Relatively Speaking – Review

Relatively Speaking. Images Nobby Clark.
Relatively Speaking. Images Nobby Clark.

Alan Ayckbourn captured the spirit of an age when he wrote Relatively Speaking. It was 1967, and the height of the Swinging Sixties, when free love, the Pill and a more relaxed attitude to sex prevailed.

What is astonishing is how well the comedy stands the test of time. Nearly 50 years later its beautifully constructed and fluid dialogue between two couples is still achingly funny.

Theatre Royal Bath is touring with the production once again and last night it opened at Milton Keynes Theatre with a couple of audience favourites in the lead.

Comedy doesn’t feature high on Robert Powell’s CV but he has splendid timing and seems right at home in Ayckbourn suburbia (in this case, somewhere near Princes Risborough, judging by the out-sized map on stage).

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Here the goatee-bearded Powell is playing Philip who, aptly, is an old goat whose head had been turned by a very young girl in a very short miniskirt working in his office.

Liza Goddard is his long-suffering wife, Sheila, whose sunny disposition and scatty demeanour (yes, okay, typecasting, but the lovely Liza does it SO well) results in her putting up with a lot from her philandering husband.

The middle aged couple (stretching it a bit considering he is 72 and she is 66) live in an idyllic exec des-res with a gorgeous garden. They sip sherry on the patio before dinner, take breakfast under the wisteria and enjoy a seemingly blissful existence.

Except..well, god they’re bored. He plays golf in his downtime and spends a lot of time “working late at the office” – now there’s a well-used euphemism – yet he suspects his wife of having an affair because she receives letters on a Sunday (in the days when we had a half decent Royal Mail).

She, on the other hand, is the model doormat, cooking lovely meals, laying out her husband’s clothes, and making small talk about the weather – actually that seems to be about her only topic of conversation.

But Relatively Speaking starts off in a grotty London bedsit where newly loved-up Greg (former Milky Bar Kid Antony Eden) is staying with his latest girlfriend, the lovely Ginny.

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They have only been together a few weeks and the puppy-like Greg, who entertains the audience with a quick lesson in sheet-wrapping when he wakes up from a fitful slumber, is still finding out about Ginny.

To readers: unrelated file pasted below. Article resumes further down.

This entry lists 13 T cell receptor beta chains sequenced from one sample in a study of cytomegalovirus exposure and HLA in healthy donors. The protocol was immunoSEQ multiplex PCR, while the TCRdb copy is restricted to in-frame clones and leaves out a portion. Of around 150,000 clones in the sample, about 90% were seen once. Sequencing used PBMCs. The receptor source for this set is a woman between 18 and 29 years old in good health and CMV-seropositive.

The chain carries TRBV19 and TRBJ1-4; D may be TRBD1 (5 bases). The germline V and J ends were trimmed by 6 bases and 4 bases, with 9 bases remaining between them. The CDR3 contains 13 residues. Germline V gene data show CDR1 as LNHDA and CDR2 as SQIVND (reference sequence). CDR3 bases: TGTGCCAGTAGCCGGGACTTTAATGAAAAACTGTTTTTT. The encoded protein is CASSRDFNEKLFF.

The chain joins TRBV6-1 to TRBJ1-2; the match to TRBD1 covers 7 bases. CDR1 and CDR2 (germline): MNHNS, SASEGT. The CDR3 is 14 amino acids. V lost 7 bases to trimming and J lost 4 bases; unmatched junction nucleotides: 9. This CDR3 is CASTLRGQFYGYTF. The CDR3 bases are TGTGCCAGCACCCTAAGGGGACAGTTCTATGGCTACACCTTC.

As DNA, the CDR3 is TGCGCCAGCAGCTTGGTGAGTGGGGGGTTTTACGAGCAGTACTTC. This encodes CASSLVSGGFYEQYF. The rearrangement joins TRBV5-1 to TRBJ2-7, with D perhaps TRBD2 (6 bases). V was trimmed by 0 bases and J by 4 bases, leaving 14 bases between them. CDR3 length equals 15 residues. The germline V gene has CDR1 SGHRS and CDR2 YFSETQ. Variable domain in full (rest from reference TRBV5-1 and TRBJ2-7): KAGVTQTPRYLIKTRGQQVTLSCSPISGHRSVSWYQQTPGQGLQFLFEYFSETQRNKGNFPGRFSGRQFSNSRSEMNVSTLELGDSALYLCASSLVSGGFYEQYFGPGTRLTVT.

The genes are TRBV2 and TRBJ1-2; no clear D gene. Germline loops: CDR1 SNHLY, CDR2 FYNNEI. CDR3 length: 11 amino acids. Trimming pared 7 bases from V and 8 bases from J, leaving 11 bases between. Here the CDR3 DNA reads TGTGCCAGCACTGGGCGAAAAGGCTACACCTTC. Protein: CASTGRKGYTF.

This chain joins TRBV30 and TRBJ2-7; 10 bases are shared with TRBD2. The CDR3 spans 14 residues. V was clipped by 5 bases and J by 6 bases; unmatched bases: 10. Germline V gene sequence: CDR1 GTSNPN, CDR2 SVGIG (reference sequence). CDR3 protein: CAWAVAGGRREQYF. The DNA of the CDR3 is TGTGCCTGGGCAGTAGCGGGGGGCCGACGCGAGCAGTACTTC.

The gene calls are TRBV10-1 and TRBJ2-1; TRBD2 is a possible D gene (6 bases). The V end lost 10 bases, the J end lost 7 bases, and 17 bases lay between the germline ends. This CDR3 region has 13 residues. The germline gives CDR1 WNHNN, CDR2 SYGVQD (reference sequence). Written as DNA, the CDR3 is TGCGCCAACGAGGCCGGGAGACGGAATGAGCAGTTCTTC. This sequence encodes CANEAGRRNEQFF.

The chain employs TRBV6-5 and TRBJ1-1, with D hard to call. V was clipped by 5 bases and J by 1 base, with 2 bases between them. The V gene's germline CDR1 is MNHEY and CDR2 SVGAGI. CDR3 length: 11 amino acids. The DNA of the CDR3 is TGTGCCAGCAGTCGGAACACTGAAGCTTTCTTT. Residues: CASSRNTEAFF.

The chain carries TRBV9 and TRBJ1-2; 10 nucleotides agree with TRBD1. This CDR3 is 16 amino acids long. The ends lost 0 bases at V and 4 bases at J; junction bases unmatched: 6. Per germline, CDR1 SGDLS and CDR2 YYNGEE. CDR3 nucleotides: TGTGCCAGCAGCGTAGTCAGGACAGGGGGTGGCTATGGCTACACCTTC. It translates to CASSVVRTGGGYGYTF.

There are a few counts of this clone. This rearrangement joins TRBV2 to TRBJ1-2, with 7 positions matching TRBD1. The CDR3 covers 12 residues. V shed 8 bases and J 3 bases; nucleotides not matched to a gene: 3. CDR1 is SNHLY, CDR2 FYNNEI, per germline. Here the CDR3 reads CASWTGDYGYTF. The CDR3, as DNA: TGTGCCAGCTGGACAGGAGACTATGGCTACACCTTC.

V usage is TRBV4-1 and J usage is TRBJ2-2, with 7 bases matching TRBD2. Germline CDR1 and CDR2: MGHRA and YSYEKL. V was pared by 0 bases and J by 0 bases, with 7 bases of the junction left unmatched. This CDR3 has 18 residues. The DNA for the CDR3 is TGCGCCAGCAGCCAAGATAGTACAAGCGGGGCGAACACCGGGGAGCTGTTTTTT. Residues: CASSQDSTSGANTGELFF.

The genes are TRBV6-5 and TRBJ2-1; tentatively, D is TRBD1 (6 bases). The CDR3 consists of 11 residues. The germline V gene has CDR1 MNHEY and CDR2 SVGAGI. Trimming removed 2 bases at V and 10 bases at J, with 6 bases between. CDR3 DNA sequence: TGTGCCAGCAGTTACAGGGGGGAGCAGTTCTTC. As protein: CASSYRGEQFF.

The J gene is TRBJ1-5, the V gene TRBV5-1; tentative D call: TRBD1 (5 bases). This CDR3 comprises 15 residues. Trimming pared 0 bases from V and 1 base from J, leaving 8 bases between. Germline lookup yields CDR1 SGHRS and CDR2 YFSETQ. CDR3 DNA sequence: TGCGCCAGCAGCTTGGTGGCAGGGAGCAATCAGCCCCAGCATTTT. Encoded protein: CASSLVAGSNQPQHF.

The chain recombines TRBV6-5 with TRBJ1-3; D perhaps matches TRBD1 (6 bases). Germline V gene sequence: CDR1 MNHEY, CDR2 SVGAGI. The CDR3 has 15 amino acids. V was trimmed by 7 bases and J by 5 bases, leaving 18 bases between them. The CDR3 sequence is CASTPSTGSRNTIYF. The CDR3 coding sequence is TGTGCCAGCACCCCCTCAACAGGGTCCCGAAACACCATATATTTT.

Ginny, it seems is a bit of a goer. A woman of the free-thinking 1960s, she has had previous lovers – of course – including a man much older than herself…

Fallen in yet? Alan Ayckbourn hit the ground running with this masterful comedy. His brilliant set up sees utter confusion ensue when, separately, both Ginny (a rather shrill Lindsey Campbell) and Greg decide to visit the beautiful Bucks home of Philip and Sheila.

With the dynamic constantly shifting between the four we listen to a succession of conversations as the nature of their relationship to each other is misunderstood, comprehended and lost again.

Liza Goddard’s wonderful, almost imperceptible expression, when the penny finally drops as to what is going on, is a masterclass in comedy. She is one of our finest actresses with a lifetime’s experience as a comic actor and, quite honestly, can do no wrong.

Her delivery is faultless and can turn quite humdrum stage directions into rib-tickling moments of merriment.

Antony Eden, who I last saw scaring theatre-goers in The Woman In Black, is splendid. He is the picture of innocence, giving a bold and buoyant performance as a lovesick beau determined to win over his girlfriend’s parents at whatever the cost.

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I don’t know why but he reminded me of Top Gear’s Richard Hammond. Boundless enthusiasm, a willingness to please, and with effortless charm, Greg tackles every difficult conversation with the “in-laws” with aplomb. He’d make a lovely son-in-law.

Relatively Speaking is one of those quintessentially English comedies that bristles with double-entendres, glowing performances, and sparkling dialogue.

It is a tragedy that, despite being so obviously popular with audiences, they are now on the endangered list. Even Ayckbourn’s own work later turned darker and more cynical.

You may argue that it’s cosy, safe, comedy that doesn’t push any boundaries but you’d be wrong. It is sublime in its construction and unquestionably clever, offering a perfect night’s entertainment.

The only thing that left me baffled was why Philip kept disappearing into the bowels of the garden to look for a hoe – only to return in a change of clothes. Who keeps their wardrobe in the potting shed?

Relatively Speaking runs at Milton Keynes Theatre until Saturday. It’s an absolute joy. Buy a ticket or two.

Review Rating
  • Relatively Speaking
5

Summary

Alan Ayckbourn delivers a masterclass with this sparkling, beautifully constructed comedy about sex and confusion.

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